April 2022 Policy Update

April 2022

By Patty Lovera, Policy Director

Good news! After years of work from the organic community, the USDA finally released the Origin of Livestock final rule, closing loopholes that will level the playing field for organic dairy farms. And Congress continued to slowly move towards the next Farm Bill while the National Organic Standards Board gets ready for its spring meeting.

A WIN for Organic Integrity!

Organic Farmers Association has been pushing the USDA for a strong final Origin of Livestock Rule since we were created in 2016.  This issue has been at the top of our farmer-identified priority list every year. On March 29, USDA finally released the final rule!

The new final rule:

  • Specifies that a dairy livestock operation transitioning to organic, or starting a new organic farm, is allowed to transition non-organic animals ONCE.
  • Prohibits organic dairies from sourcing any transitioned animals. Once a dairy is certified organic, any new animals must have been born as certified organic (managed as organic from the last third of gestation).

This win would not have been possible without the support and action from so many organic farmers, organic farm organizations, and organic consumers who signed on to letters to Congress and USDA asking for support for organic dairy farmers with clear Origin of Livestock Standards.

Now that we have a final Origin of Livestock rule that clarifies the standards for organic dairy transition and growth, we will need to make sure that the USDA’s National Organic Program is requiring organic certification agencies to enforce this rule uniformly.

Setting Organic Priorities for the Next Farm Bill

The current Farm Bill expires in 2023, and Congress has started to take the first steps in the process of developing the new version. The House Agriculture Committee has kicked off a series of hearings to examine how USDA programs are working, including a hearing in late March in the subcommittee that covers organic issues. The hearing covered a range of topics, including the release of the final rule on Origin of Livestock and ways to streamline application to USDA conservation programs.

Delayed Organic Regulations

Now that the Origin of Livestock final rule has finally been released, we still need USDA action on several other critical issues. The Office of Management and Budget, a division of the White House that signs off on federal regulations, continues to review the Organic Livestock and Poultry Standards rule. After the OMB finishes their review, the USDA will have to make any changes required by the OMB and can then release the OLPS proposed rule for public comment.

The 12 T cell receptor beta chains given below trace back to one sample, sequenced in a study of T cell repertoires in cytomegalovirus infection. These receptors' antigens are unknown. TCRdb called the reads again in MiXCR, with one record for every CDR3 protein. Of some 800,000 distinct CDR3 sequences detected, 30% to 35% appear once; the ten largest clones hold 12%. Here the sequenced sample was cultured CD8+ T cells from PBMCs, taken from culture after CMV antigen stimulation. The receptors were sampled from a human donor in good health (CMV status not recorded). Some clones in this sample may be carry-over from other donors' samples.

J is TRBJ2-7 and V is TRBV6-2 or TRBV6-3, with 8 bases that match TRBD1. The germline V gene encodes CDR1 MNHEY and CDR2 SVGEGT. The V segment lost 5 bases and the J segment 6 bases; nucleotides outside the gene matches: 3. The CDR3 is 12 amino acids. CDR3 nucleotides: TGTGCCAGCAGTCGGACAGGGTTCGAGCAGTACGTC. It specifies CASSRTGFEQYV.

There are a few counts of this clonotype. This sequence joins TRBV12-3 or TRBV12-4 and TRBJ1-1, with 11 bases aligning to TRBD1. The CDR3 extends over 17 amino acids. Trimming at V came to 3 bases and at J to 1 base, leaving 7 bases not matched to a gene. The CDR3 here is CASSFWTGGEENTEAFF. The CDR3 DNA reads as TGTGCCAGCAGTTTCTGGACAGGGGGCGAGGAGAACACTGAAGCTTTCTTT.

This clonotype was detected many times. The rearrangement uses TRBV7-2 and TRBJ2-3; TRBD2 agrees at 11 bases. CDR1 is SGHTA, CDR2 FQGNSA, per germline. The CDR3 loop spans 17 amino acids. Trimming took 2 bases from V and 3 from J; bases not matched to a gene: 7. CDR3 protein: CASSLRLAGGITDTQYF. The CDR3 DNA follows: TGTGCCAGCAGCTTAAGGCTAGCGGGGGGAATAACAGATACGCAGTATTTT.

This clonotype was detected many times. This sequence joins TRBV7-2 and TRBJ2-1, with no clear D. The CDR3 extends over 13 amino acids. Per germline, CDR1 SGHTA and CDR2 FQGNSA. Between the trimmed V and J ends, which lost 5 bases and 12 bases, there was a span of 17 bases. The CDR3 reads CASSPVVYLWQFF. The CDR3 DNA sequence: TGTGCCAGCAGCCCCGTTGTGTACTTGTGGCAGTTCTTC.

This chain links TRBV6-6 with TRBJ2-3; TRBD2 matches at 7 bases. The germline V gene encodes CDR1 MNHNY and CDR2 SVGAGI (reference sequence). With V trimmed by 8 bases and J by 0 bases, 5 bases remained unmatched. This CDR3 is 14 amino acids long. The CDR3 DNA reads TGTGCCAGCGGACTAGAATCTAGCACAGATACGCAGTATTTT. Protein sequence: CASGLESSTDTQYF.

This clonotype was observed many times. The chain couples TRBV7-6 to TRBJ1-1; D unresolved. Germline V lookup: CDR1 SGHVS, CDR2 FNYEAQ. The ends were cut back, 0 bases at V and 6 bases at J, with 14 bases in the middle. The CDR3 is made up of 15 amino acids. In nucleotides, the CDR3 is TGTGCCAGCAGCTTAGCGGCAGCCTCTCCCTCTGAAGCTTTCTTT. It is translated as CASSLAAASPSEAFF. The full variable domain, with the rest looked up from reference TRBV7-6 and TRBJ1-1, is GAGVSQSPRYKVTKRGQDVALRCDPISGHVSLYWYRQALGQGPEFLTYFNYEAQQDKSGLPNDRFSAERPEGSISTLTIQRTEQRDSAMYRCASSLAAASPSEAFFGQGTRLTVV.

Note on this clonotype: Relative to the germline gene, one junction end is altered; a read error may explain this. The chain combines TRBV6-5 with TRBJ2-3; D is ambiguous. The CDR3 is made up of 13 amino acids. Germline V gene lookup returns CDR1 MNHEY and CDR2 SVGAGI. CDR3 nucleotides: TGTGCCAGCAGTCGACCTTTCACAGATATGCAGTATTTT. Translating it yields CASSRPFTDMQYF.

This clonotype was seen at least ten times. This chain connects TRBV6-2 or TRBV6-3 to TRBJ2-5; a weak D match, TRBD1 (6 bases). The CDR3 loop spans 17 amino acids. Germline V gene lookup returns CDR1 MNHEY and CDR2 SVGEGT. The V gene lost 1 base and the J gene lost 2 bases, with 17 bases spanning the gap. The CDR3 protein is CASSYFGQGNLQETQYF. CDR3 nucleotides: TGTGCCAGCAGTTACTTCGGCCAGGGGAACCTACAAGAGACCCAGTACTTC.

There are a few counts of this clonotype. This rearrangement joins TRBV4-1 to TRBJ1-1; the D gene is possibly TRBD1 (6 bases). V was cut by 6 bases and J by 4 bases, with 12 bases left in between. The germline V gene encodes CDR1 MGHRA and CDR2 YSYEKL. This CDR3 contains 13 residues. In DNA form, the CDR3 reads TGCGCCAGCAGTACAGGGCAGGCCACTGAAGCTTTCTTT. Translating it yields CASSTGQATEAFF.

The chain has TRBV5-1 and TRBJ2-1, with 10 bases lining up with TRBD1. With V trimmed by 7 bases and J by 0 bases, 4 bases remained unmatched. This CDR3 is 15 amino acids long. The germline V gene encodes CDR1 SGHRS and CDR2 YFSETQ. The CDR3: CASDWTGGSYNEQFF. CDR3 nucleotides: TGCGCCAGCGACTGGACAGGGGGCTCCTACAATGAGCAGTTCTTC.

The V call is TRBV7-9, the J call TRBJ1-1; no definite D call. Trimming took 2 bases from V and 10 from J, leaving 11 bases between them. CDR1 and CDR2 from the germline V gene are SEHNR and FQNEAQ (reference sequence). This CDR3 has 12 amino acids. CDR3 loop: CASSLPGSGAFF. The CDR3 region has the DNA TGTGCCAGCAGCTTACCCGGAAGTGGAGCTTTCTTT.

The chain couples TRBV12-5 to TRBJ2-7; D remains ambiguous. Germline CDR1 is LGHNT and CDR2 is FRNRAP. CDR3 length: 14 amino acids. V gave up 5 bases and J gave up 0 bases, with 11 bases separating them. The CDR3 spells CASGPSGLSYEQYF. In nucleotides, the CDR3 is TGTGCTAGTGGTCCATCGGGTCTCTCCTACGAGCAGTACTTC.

In the middle of the month, the National Organic Program held a public meeting and comment period to get input on the long list of regulations and guidance on the agency’s to-do list. OFA told NOP to prioritize the Strengthening Organic Enforcement final rule, the Organic Livestock and Poultry Standards, prohibiting hydroponic operations from being certified organic, clarifying the rules for transitioning greenhouse facilities, finalizing guidance to protect native ecosystems and other issues. You can read OFA’s comments here.

Spring Meeting of the National Organic Standards Board

The spring meeting of the National Organic Standards Board will be held during the week of April 25th. It will be a virtual meeting that can be watched online.

Some of the big topics on the board’s meeting agenda include:

  • Potential ways to provide NOSB members with technical help and research assistance.
  • Discussion of how to increase traceability in complicated organic supply chains (for bulk commodities like grain) to combat fraud.
  • Defining new types of genetic engineering that should be prohibited in organic production.
  • Possible restrictions on highly soluble forms of nitrogen.
  • A list of “sunset” materials that are up for their 5-year review to be allowed in organic production.

You can read the Board’s proposed recommendations and discussion documents here.  For information on watching the meeting on Zoom, go to the USDA’s page for this meeting. The public comment sessions for this meeting will be held on the afternoon of Tuesday April 19 and the afternoon of Thursday April 21.  You can read OFA’s comments to the Board here.